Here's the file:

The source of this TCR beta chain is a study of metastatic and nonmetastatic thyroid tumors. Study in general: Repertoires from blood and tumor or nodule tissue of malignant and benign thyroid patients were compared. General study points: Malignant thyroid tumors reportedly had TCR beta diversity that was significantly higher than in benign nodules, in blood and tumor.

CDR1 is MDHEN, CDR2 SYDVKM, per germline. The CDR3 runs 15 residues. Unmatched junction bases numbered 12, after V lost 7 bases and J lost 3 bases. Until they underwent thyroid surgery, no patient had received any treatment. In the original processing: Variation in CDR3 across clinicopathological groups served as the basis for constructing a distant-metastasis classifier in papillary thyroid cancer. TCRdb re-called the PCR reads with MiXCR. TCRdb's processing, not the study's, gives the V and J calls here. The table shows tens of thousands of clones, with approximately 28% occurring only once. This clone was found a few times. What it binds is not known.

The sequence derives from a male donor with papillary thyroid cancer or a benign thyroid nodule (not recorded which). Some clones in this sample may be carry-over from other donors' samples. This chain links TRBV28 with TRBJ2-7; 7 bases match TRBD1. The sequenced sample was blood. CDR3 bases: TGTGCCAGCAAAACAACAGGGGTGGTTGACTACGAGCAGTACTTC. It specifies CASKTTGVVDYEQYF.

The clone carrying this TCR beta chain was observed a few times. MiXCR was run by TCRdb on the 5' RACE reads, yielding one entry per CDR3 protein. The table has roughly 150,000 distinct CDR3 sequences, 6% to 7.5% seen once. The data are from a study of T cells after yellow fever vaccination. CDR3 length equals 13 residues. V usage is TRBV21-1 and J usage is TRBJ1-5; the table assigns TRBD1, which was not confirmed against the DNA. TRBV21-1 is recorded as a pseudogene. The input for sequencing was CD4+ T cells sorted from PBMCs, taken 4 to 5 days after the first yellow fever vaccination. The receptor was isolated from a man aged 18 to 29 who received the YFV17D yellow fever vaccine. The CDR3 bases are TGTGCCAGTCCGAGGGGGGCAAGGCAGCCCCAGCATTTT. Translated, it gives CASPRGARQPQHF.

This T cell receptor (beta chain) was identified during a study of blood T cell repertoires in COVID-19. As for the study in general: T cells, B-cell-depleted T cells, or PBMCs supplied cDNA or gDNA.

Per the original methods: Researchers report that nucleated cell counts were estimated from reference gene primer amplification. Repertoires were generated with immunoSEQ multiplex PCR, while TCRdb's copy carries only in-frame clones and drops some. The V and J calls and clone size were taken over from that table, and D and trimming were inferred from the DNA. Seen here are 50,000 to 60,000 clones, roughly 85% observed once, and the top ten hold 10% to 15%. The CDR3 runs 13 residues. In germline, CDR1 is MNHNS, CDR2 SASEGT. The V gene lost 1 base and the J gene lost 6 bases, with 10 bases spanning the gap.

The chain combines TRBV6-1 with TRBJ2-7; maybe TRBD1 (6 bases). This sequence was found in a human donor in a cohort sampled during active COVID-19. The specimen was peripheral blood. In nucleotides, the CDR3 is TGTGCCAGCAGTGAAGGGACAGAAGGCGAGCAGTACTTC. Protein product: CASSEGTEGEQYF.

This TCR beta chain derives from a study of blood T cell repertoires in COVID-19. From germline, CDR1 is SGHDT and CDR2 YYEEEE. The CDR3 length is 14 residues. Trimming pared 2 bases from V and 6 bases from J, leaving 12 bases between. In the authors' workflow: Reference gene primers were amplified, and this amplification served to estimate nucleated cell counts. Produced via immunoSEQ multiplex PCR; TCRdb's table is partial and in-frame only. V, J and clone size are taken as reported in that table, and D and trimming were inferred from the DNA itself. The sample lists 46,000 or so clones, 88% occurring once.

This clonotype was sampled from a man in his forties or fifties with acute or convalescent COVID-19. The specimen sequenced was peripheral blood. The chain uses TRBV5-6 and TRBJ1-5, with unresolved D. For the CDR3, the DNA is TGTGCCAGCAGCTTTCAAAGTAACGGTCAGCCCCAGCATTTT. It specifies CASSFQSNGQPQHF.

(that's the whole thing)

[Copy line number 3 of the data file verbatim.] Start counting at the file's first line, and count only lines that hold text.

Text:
The sequence derives from a male donor with papillary thyroid cancer or a benign thyroid nodule (not recorded which). Some clones in this sample may be carry-over from other donors' samples. This chain links TRBV28 with TRBJ2-7; 7 bases match TRBD1. The sequenced sample was blood. CDR3 bases: TGTGCCAGCAAAACAACAGGGGTGGTTGACTACGAGCAGTACTTC. It specifies CASKTTGVVDYEQYF.